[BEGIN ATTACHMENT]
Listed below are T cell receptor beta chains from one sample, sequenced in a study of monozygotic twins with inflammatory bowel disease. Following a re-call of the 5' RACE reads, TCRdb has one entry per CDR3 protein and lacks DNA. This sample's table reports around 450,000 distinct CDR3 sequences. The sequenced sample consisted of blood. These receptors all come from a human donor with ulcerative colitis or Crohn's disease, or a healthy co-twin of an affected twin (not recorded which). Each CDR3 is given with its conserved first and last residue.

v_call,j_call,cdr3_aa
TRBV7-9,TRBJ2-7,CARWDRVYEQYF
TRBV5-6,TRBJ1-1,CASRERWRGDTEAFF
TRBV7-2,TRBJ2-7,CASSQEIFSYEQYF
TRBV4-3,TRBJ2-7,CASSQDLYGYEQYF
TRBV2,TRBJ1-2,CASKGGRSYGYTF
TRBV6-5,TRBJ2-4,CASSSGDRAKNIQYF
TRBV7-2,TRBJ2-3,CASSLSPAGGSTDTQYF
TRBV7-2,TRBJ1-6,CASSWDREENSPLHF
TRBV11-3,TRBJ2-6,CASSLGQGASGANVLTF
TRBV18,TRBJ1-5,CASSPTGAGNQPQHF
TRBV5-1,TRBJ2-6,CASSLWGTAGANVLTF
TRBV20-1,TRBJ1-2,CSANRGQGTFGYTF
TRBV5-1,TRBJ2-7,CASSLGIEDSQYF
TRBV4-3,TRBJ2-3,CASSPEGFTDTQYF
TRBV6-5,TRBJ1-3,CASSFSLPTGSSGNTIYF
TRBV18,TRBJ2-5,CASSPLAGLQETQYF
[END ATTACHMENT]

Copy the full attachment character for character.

Listed below are T cell receptor beta chains from one sample, sequenced in a study of monozygotic twins with inflammatory bowel disease. Following a re-call of the 5' RACE reads, TCRdb has one entry per CDR3 protein and lacks DNA. This sample's table reports around 450,000 distinct CDR3 sequences. The sequenced sample consisted of blood. These receptors all come from a human donor with ulcerative colitis or Crohn's disease, or a healthy co-twin of an affected twin (not recorded which). Each CDR3 is given with its conserved first and last residue.

v_call,j_call,cdr3_aa
TRBV7-9,TRBJ2-7,CARWDRVYEQYF
TRBV5-6,TRBJ1-1,CASRERWRGDTEAFF
TRBV7-2,TRBJ2-7,CASSQEIFSYEQYF
TRBV4-3,TRBJ2-7,CASSQDLYGYEQYF
TRBV2,TRBJ1-2,CASKGGRSYGYTF
TRBV6-5,TRBJ2-4,CASSSGDRAKNIQYF
TRBV7-2,TRBJ2-3,CASSLSPAGGSTDTQYF
TRBV7-2,TRBJ1-6,CASSWDREENSPLHF
TRBV11-3,TRBJ2-6,CASSLGQGASGANVLTF
TRBV18,TRBJ1-5,CASSPTGAGNQPQHF
TRBV5-1,TRBJ2-6,CASSLWGTAGANVLTF
TRBV20-1,TRBJ1-2,CSANRGQGTFGYTF
TRBV5-1,TRBJ2-7,CASSLGIEDSQYF
TRBV4-3,TRBJ2-3,CASSPEGFTDTQYF
TRBV6-5,TRBJ1-3,CASSFSLPTGSSGNTIYF
TRBV18,TRBJ2-5,CASSPLAGLQETQYF